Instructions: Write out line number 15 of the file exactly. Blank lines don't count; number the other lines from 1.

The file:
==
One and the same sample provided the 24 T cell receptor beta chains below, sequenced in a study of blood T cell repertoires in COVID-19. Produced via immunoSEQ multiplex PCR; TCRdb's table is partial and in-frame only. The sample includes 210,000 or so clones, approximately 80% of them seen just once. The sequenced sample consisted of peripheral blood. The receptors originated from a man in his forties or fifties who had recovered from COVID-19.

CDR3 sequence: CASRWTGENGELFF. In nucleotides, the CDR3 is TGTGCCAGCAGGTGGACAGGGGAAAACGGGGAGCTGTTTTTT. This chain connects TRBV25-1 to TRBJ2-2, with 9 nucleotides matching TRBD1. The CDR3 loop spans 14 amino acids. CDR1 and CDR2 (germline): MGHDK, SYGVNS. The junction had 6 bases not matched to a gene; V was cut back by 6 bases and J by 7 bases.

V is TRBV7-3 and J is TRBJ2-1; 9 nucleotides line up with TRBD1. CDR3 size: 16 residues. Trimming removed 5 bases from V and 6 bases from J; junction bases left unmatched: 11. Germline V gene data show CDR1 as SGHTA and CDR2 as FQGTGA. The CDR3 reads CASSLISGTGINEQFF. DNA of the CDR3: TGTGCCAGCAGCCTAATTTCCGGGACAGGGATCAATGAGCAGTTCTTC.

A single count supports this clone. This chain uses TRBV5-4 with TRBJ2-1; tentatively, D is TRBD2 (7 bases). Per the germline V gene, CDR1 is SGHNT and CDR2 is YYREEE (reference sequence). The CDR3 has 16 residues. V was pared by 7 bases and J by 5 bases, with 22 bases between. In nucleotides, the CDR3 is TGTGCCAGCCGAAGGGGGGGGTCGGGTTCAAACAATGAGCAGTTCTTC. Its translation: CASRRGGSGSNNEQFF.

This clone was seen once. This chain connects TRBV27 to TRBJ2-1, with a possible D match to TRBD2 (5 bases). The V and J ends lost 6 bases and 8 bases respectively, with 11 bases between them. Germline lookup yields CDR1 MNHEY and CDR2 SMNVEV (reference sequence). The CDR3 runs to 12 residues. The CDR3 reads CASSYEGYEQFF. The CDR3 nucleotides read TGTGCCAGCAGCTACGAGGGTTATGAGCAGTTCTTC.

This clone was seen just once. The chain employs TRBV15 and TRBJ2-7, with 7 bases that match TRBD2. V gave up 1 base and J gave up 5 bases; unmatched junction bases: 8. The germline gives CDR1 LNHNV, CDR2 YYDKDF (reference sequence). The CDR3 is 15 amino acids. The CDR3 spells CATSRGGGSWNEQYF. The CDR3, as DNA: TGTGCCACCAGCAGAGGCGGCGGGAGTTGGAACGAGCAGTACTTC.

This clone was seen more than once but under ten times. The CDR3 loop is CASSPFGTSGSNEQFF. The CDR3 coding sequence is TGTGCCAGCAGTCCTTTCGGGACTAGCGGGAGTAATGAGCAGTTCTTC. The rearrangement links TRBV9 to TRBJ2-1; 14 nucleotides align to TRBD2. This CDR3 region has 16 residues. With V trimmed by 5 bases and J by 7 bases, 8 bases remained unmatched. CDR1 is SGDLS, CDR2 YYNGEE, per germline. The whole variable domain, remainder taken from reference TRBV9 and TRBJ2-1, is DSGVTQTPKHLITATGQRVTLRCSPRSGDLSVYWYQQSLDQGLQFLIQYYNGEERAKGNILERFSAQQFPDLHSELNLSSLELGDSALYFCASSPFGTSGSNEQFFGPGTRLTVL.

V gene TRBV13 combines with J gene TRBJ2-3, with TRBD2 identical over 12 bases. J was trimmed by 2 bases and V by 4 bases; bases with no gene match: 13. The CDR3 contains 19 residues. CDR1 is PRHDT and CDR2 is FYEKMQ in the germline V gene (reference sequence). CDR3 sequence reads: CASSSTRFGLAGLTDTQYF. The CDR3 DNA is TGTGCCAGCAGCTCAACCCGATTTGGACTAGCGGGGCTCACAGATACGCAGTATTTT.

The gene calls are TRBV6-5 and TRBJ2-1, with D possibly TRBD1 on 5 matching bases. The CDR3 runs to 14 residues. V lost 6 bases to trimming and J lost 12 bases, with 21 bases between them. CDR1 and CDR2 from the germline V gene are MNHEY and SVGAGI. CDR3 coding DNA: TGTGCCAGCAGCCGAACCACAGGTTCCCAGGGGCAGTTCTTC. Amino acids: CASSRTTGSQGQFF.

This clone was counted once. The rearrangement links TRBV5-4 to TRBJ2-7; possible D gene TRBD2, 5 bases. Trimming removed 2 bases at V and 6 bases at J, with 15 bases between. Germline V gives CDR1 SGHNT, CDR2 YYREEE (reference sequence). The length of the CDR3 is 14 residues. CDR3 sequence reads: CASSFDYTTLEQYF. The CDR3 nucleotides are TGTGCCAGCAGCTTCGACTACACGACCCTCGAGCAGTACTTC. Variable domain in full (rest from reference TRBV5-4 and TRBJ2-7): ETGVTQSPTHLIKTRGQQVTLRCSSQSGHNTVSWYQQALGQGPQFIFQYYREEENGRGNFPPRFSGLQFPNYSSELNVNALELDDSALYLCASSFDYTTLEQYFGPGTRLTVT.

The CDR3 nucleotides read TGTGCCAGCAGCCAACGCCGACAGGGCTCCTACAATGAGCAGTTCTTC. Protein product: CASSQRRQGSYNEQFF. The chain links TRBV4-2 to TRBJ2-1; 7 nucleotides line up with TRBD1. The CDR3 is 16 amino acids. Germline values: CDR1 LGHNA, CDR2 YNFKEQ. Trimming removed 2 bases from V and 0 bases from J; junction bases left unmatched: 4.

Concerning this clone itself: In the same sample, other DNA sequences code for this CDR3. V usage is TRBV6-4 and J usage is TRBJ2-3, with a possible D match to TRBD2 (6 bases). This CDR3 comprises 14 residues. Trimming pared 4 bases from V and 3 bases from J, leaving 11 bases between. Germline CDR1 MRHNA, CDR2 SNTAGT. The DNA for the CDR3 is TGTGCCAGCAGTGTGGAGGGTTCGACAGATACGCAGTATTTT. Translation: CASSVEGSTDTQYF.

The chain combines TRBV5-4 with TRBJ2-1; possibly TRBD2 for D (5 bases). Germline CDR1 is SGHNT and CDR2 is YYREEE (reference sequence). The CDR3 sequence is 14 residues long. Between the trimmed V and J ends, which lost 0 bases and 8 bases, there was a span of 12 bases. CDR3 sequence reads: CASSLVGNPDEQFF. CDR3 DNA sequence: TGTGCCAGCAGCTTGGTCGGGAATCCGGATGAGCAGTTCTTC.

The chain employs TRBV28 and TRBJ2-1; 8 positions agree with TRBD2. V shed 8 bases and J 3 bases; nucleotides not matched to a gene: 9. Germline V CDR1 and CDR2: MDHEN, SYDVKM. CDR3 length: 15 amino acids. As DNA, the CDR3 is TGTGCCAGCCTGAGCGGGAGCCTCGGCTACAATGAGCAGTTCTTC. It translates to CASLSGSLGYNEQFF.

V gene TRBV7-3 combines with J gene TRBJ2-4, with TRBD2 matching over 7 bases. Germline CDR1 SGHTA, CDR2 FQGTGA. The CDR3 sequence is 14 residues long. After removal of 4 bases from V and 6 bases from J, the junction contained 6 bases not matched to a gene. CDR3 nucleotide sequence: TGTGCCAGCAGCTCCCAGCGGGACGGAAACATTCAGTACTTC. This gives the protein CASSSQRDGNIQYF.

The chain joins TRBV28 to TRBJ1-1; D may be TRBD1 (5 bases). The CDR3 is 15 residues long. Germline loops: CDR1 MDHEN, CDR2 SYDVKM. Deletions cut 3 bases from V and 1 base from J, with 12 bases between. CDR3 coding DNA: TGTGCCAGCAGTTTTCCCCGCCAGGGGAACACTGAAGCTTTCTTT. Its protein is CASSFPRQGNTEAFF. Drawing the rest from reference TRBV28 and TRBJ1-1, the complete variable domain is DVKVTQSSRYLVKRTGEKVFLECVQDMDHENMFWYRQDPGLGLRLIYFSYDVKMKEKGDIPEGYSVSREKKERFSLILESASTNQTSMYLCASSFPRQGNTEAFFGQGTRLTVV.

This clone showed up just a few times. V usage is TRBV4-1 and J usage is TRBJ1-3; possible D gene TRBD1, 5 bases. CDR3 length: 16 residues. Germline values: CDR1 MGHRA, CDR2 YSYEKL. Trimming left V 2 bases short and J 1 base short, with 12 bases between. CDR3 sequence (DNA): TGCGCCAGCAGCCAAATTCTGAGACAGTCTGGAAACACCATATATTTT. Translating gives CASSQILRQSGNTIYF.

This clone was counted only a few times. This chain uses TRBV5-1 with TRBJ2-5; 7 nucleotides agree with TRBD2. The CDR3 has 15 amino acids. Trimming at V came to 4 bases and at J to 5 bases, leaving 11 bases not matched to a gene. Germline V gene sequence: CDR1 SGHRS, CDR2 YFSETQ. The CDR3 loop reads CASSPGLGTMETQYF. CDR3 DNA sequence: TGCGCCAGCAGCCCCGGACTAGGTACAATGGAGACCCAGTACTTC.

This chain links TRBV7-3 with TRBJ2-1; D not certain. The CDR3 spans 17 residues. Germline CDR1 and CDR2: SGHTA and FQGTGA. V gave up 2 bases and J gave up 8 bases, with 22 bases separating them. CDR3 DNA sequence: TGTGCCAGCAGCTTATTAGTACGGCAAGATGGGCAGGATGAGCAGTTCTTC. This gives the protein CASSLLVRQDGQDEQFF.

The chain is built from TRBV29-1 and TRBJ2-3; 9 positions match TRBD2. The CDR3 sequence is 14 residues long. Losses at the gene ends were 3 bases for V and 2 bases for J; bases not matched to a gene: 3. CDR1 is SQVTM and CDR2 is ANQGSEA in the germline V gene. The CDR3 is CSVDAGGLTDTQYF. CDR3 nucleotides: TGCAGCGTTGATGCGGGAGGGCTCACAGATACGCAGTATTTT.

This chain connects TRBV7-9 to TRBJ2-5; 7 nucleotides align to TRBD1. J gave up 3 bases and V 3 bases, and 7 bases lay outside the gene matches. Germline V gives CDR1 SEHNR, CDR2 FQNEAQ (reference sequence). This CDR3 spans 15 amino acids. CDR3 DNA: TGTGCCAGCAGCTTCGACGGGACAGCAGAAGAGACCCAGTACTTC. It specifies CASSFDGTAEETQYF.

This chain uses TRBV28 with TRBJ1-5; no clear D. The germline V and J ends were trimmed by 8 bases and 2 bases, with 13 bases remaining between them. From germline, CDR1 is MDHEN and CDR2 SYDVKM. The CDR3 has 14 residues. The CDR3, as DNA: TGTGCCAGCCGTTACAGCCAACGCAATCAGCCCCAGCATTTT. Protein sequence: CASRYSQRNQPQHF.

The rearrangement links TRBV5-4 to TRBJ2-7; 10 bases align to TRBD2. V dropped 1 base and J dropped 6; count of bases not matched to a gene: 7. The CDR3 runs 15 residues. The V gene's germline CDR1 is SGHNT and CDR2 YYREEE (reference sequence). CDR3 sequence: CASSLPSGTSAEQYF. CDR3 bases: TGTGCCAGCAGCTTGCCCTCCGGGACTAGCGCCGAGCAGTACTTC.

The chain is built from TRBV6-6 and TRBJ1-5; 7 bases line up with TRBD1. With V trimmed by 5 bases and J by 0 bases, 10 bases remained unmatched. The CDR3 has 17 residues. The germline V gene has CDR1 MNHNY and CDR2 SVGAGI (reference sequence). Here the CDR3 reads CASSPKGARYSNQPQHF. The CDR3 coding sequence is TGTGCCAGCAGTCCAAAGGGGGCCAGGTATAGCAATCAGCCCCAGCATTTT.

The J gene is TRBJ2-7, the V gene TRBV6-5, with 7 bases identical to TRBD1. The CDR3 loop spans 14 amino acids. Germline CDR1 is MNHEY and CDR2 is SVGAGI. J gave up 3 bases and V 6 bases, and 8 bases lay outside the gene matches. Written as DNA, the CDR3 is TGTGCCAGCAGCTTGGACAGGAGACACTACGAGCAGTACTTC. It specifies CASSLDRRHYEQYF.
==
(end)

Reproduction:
V gene TRBV7-3 combines with J gene TRBJ2-4, with TRBD2 matching over 7 bases. Germline CDR1 SGHTA, CDR2 FQGTGA. The CDR3 sequence is 14 residues long. After removal of 4 bases from V and 6 bases from J, the junction contained 6 bases not matched to a gene. CDR3 nucleotide sequence: TGTGCCAGCAGCTCCCAGCGGGACGGAAACATTCAGTACTTC. This gives the protein CASSSQRDGNIQYF.